Professional mariners heed the old adage “Mackerel scales and mares’ tails cause tall ships to fly low sails” and keep a weather eye to clouds portending incoming storms.
In most instances, recreational boaters can avoid boating in bad weather by checking the marine forecast and postponing cruises until the weather improves.
But once you’re on the water, a sudden severe thunderstorm can appear out of nowhere. That’s when seamanship—your ability to pilot a vessel effectively under adverse conditions—comes into play.
Seamanship involves a broad understanding of your vessel, how it handles in different situations and how it reacts under varying loads. Usually acquired over time, seamanship also requires knowledge of wind, water and geography, information you gain in the classroom and on the water.
You and your boat need to be prepared at all times. Keep anchors, rodes, life jackets and other safety equipment at the ready.
In a sudden storm, your immediate problems are limited visibility, high winds and, depending on your location, rapidly building seas. Remain calm. Have everyone dress warmly, put on life jackets and go below if possible.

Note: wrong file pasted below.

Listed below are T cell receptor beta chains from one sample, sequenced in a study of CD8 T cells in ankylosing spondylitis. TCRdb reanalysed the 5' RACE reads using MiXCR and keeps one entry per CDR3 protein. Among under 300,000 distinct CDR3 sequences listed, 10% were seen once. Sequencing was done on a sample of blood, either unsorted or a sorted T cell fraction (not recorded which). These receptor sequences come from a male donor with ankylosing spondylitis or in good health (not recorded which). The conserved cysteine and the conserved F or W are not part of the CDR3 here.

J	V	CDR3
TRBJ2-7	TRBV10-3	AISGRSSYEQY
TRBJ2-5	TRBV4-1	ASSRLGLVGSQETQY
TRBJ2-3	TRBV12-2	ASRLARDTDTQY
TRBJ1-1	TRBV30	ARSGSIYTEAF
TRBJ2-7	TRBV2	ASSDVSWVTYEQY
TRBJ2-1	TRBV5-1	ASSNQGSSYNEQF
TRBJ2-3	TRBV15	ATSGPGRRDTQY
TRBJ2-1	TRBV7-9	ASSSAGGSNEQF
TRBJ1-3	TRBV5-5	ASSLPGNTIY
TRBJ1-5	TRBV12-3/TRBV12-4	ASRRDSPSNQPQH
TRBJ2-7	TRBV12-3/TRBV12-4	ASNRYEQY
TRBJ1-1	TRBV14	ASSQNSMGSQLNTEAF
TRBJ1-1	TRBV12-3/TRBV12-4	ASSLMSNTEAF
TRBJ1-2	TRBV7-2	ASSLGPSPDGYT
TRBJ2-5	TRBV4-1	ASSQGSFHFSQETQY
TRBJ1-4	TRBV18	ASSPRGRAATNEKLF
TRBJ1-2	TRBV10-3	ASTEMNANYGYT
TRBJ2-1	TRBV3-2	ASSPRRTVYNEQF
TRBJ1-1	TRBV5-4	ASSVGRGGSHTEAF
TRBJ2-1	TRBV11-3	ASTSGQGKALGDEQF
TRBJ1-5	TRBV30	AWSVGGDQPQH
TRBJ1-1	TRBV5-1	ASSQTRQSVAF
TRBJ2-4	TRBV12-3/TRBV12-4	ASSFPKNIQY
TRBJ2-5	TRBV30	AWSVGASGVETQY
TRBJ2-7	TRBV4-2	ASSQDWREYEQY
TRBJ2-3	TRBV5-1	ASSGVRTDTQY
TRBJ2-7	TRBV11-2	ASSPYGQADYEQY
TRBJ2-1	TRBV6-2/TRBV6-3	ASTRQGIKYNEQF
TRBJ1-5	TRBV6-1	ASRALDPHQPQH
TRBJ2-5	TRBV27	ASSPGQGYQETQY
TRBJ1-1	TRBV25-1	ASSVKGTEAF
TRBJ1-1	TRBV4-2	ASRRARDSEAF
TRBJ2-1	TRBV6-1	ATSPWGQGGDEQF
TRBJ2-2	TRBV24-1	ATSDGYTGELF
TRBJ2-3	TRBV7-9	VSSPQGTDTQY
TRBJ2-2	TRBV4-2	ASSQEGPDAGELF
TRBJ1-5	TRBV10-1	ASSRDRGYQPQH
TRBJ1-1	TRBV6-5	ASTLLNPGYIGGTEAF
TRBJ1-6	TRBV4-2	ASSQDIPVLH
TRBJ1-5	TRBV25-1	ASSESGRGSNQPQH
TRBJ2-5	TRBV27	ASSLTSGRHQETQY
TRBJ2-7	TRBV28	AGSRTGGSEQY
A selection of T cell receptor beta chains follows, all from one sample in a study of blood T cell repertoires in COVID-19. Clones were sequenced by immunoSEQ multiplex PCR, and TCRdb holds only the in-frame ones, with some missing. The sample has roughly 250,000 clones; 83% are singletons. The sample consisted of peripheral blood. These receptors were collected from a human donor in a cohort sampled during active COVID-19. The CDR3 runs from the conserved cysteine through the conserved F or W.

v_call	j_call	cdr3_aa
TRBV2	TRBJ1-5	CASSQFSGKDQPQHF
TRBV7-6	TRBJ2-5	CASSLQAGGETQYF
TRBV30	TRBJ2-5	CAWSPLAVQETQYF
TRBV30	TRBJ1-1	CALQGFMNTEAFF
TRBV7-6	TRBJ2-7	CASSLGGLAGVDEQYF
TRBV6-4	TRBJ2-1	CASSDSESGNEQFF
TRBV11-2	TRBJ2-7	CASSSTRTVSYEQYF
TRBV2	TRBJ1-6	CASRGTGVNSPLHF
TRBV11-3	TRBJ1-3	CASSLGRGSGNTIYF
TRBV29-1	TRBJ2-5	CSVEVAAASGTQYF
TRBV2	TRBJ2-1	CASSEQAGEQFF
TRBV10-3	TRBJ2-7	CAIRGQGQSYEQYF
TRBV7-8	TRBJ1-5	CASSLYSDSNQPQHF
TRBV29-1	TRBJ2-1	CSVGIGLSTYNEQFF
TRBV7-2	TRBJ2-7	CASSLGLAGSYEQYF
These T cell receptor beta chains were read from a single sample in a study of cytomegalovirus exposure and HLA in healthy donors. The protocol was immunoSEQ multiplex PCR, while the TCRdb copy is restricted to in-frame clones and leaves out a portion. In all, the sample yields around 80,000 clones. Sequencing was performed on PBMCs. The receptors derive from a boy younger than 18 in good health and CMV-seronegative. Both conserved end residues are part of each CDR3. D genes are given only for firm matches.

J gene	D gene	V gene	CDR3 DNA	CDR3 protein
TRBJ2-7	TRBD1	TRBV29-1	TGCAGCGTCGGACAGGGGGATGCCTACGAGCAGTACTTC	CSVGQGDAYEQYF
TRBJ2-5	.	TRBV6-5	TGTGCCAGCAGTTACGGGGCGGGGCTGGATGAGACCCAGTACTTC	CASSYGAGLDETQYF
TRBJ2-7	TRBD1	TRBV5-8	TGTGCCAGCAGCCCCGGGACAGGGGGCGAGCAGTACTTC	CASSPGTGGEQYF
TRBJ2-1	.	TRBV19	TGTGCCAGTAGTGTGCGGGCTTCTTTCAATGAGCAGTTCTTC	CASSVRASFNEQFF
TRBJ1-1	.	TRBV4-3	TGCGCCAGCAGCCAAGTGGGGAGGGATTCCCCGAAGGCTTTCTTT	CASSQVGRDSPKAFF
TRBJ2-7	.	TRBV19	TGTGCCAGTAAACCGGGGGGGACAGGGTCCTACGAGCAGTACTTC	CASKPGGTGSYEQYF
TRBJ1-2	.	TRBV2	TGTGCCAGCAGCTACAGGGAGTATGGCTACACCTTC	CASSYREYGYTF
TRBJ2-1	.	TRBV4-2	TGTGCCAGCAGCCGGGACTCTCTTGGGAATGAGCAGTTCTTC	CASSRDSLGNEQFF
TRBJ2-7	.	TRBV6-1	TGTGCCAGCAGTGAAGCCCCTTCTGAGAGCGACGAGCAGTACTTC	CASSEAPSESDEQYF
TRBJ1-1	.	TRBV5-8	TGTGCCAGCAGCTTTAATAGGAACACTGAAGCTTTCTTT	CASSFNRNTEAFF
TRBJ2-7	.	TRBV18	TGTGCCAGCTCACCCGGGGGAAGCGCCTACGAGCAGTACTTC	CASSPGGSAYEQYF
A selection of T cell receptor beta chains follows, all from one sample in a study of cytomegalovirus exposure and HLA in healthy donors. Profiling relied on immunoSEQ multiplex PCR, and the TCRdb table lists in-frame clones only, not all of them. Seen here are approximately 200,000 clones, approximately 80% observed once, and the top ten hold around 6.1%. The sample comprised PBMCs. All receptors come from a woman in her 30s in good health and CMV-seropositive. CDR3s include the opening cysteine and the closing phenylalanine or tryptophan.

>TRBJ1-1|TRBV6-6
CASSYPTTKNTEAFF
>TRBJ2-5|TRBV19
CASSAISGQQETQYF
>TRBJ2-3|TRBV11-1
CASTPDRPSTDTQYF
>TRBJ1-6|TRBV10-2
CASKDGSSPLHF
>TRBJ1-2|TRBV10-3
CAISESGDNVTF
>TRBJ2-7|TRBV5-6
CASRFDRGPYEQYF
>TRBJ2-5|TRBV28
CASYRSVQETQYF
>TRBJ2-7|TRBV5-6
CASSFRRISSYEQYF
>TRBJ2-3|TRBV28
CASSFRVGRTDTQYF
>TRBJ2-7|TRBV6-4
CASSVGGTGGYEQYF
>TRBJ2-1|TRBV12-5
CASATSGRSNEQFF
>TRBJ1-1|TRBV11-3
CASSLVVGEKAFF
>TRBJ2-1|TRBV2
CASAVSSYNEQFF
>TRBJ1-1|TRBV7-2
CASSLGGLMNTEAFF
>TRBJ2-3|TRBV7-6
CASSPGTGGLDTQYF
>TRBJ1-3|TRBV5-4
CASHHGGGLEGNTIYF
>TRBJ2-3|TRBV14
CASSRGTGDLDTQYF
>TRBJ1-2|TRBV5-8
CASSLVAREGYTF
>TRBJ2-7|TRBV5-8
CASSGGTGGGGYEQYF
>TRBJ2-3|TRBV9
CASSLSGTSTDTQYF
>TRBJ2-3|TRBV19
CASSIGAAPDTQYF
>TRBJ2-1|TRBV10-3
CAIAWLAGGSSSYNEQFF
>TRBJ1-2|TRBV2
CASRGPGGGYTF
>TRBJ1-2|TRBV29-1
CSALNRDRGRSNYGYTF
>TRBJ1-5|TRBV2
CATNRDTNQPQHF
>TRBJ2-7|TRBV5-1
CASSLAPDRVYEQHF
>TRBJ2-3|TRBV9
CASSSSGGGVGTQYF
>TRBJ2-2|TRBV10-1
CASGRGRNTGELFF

Close hatches, doors, watertight compartments and windows to reduce the amount of water taken on board. In an open boat, passengers should sit low in the bottom of the boat along the centerline.
Although you should get your boat to the dock as quickly as possible, once waves reach a certain height, safety dictates that you match the vessel’s speed to the speed of the waves. That means slowing down a lot.
The more you reduce speed, the more you will reduce the strain on the hull and superstructure as well as the risk of portholes and windows popping out or breaking.
Keep your vessel at a 45-degree angle to the wind and make slow but steady progress to the nearest port, staying away from rocky shorelines. If you’re far from port, islands and peninsulas may offer shelter depending on the water depth and shoreline conditions. Keep in mind that the wind direction will probably change.
In a thunderstorm, winds generally blow outward from the area of heaviest rain. As the storm approaches, winds come straight at you. As it passes overhead, winds ease off and reverse direction. Understanding this pattern allows you to estimate how long you’ll be fighting the storm.
In smaller boats, putting up on a sandy beach may be a good idea. If the situation is life threatening, it’s better to sacrifice the boat to save yourself and your passengers.
To learn more about seamanship and boating in adverse conditions, take the USPS Seamanship course at a squadron near you.